Miriam Geiger .... production advisor (uncredited)
Winifred Hablam .... production secretary (uncredited)
John Hamilton .... production insurance (uncredited)
Ross Hastings .... legal advisor (uncredited)
George Havens .... stand-in (uncredited)
Charles Hayes .... stand-in: Orson Welles (uncredited)
Molly Herman .... pre-production assistant: Mr. Welles (uncredited)
G.B. Hobe .... production accountant (uncredited)
John Houseman .... assistant: Mr. Welles (uncredited)
John Huettner .... stand-in: Orson Welles (uncredited)
Roberta Johnson .... stand-in (uncredited)
Ivy Keene .... stand-in (uncredited)
Amalia Kent .... script supervisor (uncredited)
William Knutson .... stand-in (uncredited)
Perc Launders .... stand-in (uncredited)
Rufus Le Maire .... talent coordinator: Los Angeles (uncredited)
C. Margotis .... translator: Greek newspapers (uncredited)
S. Barret McCormick .... press representative (uncredited)
J.B. McDonough .... business manager (uncredited)
Elizabeth McGaffey .... researcher (uncredited)
Ivy R. McLean .... public relations: RKO Radio Pictures (uncredited)
Russell Metty .... special consultant (uncredited)
James Moore .... talent coordinator (uncredited)
Howard Nelson .... maintenance (uncredited)
J.J. Nolan .... production coordinator (uncredited)
Marie Osborne .... stand-in (uncredited)
Roy S. Otto .... projectionist (uncredited)
Fleta Preston .... secretary (uncredited)
Ernest Reyer .... opera designer (uncredited)
Sid Rogell .... backlot manager (uncredited)
Sid Rogell .... production executive (uncredited)
Ann Rogers .... secretary: Mr. Welles (uncredited)
Ed Ryan .... stand-in (uncredited)
H. Schilling .... production accountant (uncredited)
Louis Shapiro .... location manager (uncredited)
Ed Sojin Jr. .... translator: Chinese newspapers (uncredited)
Katherine Stanley .... stand-in (uncredited)
Ralph Stein .... stand-in (uncredited)
Jack Swain .... laboratory technician (uncredited)
Kathryn Trosper .... secretary (uncredited)
Blanche Walters .... pre-production secretary (uncredited)
Arthur Willy .... talent director: New York (uncredited)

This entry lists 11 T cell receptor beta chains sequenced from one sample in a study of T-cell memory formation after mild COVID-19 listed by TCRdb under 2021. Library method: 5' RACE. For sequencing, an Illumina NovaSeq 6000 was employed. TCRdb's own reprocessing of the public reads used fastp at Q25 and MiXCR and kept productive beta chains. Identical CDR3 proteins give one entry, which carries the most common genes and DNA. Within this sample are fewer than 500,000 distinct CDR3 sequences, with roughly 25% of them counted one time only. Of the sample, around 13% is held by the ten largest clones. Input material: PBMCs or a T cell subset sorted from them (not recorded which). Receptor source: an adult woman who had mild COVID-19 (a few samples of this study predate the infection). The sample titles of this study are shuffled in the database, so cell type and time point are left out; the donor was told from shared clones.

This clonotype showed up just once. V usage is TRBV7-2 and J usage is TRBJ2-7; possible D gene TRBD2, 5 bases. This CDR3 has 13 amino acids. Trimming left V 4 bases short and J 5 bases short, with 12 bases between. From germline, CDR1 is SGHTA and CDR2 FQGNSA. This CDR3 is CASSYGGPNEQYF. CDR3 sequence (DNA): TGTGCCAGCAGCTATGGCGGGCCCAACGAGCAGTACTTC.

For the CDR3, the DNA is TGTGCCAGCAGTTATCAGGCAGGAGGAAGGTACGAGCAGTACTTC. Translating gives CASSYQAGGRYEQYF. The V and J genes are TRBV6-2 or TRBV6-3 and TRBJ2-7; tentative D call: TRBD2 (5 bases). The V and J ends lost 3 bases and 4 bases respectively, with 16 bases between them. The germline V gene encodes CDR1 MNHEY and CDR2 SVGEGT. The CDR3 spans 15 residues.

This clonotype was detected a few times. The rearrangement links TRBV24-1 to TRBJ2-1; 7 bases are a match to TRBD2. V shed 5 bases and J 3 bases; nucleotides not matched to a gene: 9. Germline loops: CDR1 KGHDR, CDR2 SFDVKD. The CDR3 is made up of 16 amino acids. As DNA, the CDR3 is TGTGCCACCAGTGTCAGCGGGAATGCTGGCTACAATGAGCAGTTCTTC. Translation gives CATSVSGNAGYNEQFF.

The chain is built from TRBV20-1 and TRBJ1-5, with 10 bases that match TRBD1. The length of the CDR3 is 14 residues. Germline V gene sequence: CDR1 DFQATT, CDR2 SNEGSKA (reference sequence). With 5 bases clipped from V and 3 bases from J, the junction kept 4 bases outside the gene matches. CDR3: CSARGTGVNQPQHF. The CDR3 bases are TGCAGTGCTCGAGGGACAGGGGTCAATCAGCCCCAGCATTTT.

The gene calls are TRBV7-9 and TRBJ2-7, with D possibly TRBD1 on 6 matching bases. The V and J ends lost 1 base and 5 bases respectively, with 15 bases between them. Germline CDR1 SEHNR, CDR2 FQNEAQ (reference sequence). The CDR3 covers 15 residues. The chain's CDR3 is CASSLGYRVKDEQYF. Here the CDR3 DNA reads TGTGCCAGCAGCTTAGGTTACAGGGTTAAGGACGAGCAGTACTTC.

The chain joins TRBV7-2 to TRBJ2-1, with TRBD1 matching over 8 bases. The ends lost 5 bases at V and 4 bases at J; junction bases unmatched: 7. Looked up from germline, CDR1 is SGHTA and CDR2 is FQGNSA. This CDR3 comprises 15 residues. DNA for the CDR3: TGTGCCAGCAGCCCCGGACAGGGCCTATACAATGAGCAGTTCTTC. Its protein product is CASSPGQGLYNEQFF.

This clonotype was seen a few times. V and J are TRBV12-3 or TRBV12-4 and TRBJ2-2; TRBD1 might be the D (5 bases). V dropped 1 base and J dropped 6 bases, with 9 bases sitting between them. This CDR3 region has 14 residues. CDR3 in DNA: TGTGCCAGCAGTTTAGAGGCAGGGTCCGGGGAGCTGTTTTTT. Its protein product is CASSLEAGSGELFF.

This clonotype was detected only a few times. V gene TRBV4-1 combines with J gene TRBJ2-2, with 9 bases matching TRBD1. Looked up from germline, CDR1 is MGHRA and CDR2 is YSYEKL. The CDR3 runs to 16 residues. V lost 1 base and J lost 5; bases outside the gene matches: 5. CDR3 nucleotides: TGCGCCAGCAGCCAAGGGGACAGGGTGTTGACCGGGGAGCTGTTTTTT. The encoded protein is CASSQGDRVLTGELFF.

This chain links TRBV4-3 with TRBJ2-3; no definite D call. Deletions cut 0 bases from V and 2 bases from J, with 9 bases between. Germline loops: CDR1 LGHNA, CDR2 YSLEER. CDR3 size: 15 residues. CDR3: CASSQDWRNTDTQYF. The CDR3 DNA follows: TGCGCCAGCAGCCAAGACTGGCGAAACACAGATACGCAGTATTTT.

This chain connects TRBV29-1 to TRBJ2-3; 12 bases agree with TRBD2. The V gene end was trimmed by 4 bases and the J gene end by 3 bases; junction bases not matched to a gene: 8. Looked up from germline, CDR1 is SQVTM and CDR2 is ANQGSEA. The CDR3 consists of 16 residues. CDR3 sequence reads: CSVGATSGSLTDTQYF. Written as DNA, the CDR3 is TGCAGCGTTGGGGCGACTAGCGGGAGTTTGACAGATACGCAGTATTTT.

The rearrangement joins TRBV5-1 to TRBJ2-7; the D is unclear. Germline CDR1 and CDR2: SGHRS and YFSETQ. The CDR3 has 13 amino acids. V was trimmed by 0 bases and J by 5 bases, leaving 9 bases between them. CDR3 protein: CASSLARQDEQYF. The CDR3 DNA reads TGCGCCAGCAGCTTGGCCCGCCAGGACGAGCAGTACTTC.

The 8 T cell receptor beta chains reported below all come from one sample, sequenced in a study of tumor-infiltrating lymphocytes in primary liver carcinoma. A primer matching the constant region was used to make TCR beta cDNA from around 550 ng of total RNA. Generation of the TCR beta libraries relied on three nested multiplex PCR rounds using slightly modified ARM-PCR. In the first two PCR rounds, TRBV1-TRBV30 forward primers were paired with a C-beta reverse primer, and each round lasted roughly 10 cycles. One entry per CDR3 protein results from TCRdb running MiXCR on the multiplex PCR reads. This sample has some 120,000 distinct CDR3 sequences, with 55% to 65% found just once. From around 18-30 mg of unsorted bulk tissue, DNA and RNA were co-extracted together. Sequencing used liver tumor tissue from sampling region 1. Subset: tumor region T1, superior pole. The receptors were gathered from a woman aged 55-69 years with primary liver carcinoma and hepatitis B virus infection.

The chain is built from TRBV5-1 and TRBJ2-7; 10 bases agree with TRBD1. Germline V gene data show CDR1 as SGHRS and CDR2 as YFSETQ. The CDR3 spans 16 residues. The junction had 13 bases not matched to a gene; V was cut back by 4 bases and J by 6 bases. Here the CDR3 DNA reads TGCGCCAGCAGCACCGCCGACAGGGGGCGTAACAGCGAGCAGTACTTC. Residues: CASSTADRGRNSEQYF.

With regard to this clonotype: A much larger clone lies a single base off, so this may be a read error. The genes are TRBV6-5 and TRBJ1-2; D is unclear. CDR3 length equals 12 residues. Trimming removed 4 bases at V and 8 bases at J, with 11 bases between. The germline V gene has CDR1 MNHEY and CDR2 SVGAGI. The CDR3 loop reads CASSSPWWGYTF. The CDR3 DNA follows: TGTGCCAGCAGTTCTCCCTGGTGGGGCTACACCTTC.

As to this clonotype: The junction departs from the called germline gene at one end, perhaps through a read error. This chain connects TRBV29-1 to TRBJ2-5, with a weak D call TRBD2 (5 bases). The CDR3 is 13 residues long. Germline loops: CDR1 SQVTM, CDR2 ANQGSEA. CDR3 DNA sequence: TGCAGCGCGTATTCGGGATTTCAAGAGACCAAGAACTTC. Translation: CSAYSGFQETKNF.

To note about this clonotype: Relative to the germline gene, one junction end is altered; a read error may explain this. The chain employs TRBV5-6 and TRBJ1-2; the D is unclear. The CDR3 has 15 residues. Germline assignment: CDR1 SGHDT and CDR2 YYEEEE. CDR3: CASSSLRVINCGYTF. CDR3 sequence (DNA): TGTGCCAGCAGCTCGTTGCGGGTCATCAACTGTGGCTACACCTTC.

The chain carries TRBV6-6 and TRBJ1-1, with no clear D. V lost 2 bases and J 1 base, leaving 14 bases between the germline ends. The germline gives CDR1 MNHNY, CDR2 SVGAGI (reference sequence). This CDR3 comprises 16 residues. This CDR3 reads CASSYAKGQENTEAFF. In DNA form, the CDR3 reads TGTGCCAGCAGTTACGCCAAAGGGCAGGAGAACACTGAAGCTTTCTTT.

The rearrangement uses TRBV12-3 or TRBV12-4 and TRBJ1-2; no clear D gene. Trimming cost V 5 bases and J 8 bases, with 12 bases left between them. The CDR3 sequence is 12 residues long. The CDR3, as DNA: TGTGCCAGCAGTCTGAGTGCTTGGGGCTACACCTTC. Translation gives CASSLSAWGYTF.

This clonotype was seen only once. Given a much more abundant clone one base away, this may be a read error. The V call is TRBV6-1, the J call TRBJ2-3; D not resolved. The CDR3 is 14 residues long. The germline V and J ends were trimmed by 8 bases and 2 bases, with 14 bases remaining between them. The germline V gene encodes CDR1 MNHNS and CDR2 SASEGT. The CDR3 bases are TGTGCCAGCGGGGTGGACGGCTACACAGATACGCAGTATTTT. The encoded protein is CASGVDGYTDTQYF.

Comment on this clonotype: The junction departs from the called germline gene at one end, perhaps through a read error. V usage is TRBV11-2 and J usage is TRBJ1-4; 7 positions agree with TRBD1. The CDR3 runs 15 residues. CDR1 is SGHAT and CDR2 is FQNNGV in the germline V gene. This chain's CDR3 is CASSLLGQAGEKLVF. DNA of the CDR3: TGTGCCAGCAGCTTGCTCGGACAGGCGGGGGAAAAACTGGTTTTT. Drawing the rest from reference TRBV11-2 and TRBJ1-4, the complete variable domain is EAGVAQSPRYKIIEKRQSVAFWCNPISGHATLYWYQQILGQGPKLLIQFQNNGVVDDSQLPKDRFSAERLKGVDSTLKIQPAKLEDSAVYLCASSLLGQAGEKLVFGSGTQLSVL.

Richard Wilson .... assistant: Mr. Welles (uncredited)
H. Winnicar .... studio teacher (uncredited)
 
Crew verified as complete


Production CompaniesDistributorsOther Companies

Additional Details

Also Known As:
Runtime:
119 min
Country:
Language:
Aspect Ratio:
1.37 : 1 See more »
Sound Mix:
Mono (RCA Sound System)
Certification:
Argentina:Atp | Australia:PG (DVD rating) | Australia:G (original rating) | Brazil:Livre | Brazil:12 (Blu-ray) | Canada:G (Manitoba/Nova Scotia/Quebec) | Canada:F (Ontario) | Chile:TE | Finland:K-16 | Finland:K-12 (video rating) (1995) | Germany:12 | Ireland:G (re-rating) | Ireland:12 (DVD rating) (2003) | Israel:PG | Netherlands:6 | Netherlands:14 (original rating) (1947) | Peru:PT | Portugal:M/12 | South Korea:12 | Spain:T | Sweden:15 | UK:A (original rating) | UK:U (video rating) (1985) (1994) (1999) (2012) | USA:Approved (PCA #6555) (original rating) | USA:PG (re-rating) (1991)

Did You Know?

Trivia:
The scene with Charles Bennett and the "chorus girls" was supposed to have taken place in a brothel, but the Hays Office would not allow it. That didn't bother Orson Welles too much, as he knew the brothel setting would draw their attention away from other elements of the script he knew they would object to, which was why he had introduced it in the first place.See more »
Goofs:
Revealing mistakes: When Kane hovers over Jed Leland's unconscious form after Susan's horrible opera debut, the paper in the typewriter had a thumb mark in exactly the same place where Kane will grab it out of the typewriter a few seconds afterwards. Evidently they shot this scene at least once before.See more »
Quotes:
[first lines]
Charles Foster Kane:Rosebud...
See more »
Movie Connections:
Soundtrack:
It Can't Be LoveSee more »

FAQ

How does the movie end?
Is this film based on a true story?
Why does this film have the reputation as the greatest of all time?
See more »
192 out of 263 people found the following review useful.
The march of time..., 13 August 2002
Author: Mr_Hulot from Boston, MA

Citizen Kane is majestic, elegant and noble. It begins at the end, we see a man of obvious wealth and power breathe his last, and then the mysteries of his life are unraveled via a series of anecdotes, barely remembered scenes and highly subjective memories. The boldness of this approach cannot be overemphasized. At the time that this film was made Hollywood was for the most part used to creating straight-forward stories with clearly identified heroes and villains. Kane dared to present Man as he is, rife with confusions, internal contradictions and uncertainty.